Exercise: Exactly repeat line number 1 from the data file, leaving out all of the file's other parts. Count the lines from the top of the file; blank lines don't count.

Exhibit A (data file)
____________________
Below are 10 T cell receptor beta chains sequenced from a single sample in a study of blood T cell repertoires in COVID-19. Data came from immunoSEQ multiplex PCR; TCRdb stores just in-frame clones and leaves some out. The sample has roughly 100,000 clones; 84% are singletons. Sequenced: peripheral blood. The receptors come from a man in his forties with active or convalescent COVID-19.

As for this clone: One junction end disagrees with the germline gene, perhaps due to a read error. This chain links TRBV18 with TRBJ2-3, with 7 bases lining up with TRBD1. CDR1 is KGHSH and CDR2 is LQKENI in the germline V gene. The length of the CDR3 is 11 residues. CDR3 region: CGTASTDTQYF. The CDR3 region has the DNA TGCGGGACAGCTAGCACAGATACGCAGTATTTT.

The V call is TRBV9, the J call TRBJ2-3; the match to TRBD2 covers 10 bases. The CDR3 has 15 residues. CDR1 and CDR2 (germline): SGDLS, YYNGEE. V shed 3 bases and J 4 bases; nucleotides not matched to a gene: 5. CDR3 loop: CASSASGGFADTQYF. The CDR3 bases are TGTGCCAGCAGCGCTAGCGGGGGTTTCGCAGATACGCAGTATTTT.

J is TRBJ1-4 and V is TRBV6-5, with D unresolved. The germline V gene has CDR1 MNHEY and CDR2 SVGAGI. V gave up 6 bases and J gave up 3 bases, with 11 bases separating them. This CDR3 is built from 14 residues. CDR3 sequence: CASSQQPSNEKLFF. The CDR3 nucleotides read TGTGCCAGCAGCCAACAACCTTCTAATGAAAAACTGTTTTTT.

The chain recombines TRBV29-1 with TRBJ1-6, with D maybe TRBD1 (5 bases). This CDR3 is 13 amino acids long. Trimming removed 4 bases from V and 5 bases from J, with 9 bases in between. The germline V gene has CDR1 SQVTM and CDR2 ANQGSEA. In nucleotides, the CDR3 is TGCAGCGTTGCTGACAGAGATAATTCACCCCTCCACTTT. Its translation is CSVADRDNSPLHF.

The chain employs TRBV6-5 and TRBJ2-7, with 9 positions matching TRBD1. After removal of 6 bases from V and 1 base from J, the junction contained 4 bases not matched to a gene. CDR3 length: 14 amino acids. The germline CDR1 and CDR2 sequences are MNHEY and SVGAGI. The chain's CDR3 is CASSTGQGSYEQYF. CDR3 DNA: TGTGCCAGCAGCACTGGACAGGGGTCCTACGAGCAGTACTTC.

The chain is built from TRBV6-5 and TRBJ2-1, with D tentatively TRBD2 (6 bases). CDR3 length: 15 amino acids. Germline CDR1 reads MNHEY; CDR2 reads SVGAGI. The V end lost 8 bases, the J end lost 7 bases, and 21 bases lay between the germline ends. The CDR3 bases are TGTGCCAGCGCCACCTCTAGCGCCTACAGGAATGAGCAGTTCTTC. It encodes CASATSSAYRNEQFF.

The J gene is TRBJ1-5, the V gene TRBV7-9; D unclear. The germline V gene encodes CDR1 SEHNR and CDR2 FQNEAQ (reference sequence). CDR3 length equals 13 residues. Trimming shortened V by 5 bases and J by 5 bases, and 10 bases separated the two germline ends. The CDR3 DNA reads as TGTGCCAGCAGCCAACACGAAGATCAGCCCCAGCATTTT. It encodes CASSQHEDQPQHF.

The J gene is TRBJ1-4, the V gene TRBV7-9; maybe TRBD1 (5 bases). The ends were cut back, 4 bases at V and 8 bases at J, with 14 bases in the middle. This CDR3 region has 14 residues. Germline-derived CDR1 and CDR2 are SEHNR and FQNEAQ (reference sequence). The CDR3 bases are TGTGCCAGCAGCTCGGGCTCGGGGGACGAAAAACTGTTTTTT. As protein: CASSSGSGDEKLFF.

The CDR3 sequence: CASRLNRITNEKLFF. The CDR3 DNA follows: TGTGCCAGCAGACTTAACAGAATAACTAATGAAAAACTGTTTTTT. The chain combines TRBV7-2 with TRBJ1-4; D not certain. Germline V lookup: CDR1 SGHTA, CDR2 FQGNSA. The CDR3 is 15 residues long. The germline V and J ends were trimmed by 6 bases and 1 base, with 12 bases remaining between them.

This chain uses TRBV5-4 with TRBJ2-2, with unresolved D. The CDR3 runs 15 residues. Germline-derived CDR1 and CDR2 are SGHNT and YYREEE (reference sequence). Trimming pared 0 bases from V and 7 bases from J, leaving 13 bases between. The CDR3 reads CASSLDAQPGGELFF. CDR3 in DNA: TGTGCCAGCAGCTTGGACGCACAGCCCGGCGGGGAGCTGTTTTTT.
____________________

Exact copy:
Below are 10 T cell receptor beta chains sequenced from a single sample in a study of blood T cell repertoires in COVID-19. Data came from immunoSEQ multiplex PCR; TCRdb stores just in-frame clones and leaves some out. The sample has roughly 100,000 clones; 84% are singletons. Sequenced: peripheral blood. The receptors come from a man in his forties with active or convalescent COVID-19.